Beijing Water

Paying water’s real costs

Carmen Revenga
The Nature Conservancy
April 16, 2010

Freshwater ecosystems are under siege in many parts of the world — and one often overlooked driver of this crisis is how we value and price water.

Water doesn’t cost the same everywhere. In fact, the price of water varies widely between countries, between cities and rural areas, and even between economic sectors such as irrigation agriculture (whose water use is generally subsidized) or industry.

Regardless of who you are, however, the price you pay for water is but a small fraction of what it actually costs to extract water, deliver it to users, and treat it after its use.

Price Water To Reflect All Its Costs

And other hidden costs of using water — such as the ecological degradation of rivers and lakes that results from taking too much of their water, or the time girls in developing countries spend fetching water from common wells instead of attending school — have been universally ignored.

These ecological impacts can be devastating to local communities that depend upon fish and other benefits of healthy freshwater ecosystems for their livelihoods and well-being.

As the global population has grown and industrialized, we have tapped (and in many cases, polluted) most of the easily-accessible sources of fresh water. As water scarcity increases, so does the cost of supplying it from remote sources.

These increasing costs have slowly provided incentives to change the way we value water. The next big idea in freshwater conservation is to treat water as an economic good and price it accordingly to reflect its true cost.

What Should the Cost of Water Include?

Supporters of the concept of full-cost water pricing argue that, to improve water-use efficiency and better meet our water needs, the price of water has to reflect the cost of supplying, distributing and treating it.

There is some evidence that this principle works: The more people pay for water, the less they waste. Price increases for water in Bogor, Indonesia, for example, reduced domestic consumption by 30 percent.

But in addition to improving efficiency, the true cost of water should go even further to include the costs of sustaining healthy ecosystems and species — the basis for current and future water provision.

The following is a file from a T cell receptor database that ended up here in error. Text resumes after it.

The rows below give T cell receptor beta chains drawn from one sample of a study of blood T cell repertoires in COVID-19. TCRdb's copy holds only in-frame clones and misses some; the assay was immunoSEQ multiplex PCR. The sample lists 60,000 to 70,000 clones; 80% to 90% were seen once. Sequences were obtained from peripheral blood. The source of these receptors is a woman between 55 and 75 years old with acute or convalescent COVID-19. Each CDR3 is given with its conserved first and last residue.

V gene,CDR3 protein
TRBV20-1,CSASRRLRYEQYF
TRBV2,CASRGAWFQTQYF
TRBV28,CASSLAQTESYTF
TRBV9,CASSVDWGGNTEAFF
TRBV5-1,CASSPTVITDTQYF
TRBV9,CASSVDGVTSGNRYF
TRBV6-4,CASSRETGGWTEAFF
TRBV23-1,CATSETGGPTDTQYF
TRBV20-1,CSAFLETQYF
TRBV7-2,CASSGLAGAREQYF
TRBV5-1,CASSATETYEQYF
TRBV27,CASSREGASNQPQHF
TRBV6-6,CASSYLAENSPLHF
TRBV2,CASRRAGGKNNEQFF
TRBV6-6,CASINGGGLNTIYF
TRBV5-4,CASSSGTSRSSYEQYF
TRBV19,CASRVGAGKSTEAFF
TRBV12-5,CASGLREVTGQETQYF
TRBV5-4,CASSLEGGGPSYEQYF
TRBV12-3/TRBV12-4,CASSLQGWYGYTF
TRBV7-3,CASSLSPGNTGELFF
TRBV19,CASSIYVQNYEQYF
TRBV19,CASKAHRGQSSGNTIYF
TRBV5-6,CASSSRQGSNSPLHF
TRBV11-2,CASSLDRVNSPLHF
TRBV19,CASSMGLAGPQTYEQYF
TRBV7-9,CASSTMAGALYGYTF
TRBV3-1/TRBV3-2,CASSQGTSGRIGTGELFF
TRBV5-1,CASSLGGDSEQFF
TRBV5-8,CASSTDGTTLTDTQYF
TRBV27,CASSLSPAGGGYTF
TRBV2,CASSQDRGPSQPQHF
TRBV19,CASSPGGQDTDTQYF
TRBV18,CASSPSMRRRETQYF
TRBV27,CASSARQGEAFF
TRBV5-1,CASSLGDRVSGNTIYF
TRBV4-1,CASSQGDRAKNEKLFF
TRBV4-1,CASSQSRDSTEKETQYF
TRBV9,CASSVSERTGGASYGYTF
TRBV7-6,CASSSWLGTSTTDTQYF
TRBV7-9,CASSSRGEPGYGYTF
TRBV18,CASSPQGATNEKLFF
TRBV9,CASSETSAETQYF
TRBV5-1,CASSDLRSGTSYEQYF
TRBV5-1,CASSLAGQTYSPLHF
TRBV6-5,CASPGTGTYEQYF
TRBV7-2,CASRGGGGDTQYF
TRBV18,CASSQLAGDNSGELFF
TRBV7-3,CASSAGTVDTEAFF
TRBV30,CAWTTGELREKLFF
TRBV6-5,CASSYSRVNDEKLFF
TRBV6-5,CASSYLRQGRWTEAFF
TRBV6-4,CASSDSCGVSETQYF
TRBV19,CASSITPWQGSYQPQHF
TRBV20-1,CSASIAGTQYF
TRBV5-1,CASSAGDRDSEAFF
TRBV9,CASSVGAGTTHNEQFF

These costs would include measures that reduce pollution and soil erosion in the watersheds that supply our water, including conserving natural forest and wetland habitats. They would also include the price of mitigating the impacts of water infrastructure such as dams.

Big Political Obstacles

While pricing water to reflect its true cost is relatively simple in theory, the political obstacles are formidable.

Many developed countries have already adopted the “polluter pays” principle — either mandating treatment or charging fines for effluents released into rivers and streams, although enforcement is still weak.

In the developing world, however, between 90 percent and 95 percent of all sewage and 70 percent of industrial wastes are still dumped untreated into rivers and lakes.

And with only a couple of notable exceptions, no country has imposed limitations on the total amount of water that can be extracted from rivers and lakes — thereby leaving those natural systems extremely vulnerable to over-extraction.

The Poor Already Pay Too Much

Opponents to the idea of full-cost water pricing claim that access to water is a not a commodity but a fundamental human right — and that subjecting it to market forces would risk pricing it out of the reach of the poor and marginalized.

But the reality is that more than 1 billion people — most of them poor — do not have access to clean water today, primarily due to a lack of funding to supply water to them. Consequently, poor communities are already paying higher water prices because they have to get water from informal water vendors rather than a water delivery system.

One analysis in urban areas of Asia show that prices charged by informal water vendors are more than 100 times that from domestic connections.

By charging water users for the full cost of water delivery, more money would be available to governments to enable them to deliver water to the poor.

Full-Cost Pricing is Key to Sustainability

Full-cost water pricing is essential if we are to manage water resources to fully meet people’s needs while protecting watersheds and freshwater ecosystems.

In Brazil and Ecuador, a small percentage of the water fees paid by city dwellers is used to protect the watersheds that supply their water. This strategy is extremely cost-effective, because healthy watersheds produce clean water that requires less water treatment.

Full-cost pricing can also enable water utilities to upgrade their distribution systems, thereby saving significant quantities of water. Many cities lose 40 percent to 60 percent or more of their water from leaky pipes. By saving water, cities don’t need to take so much from rivers and lakes.

However, when adopting a full-cost water pricing scheme, it is critically important to consider its affordability for poor populations.

This issue can be addressed by implementing subsidies for the poor or a tiered rate structure based on ability to pay that ensures that all have water for their basic needs. South Africa has already adopted such a scheme.

By paying the full, real costs of water, each of us can help ensure that everyone has access to affordable, clean water — and that the lakes and rivers that supply our water are well-managed and protected.


Categories: Beijing Water

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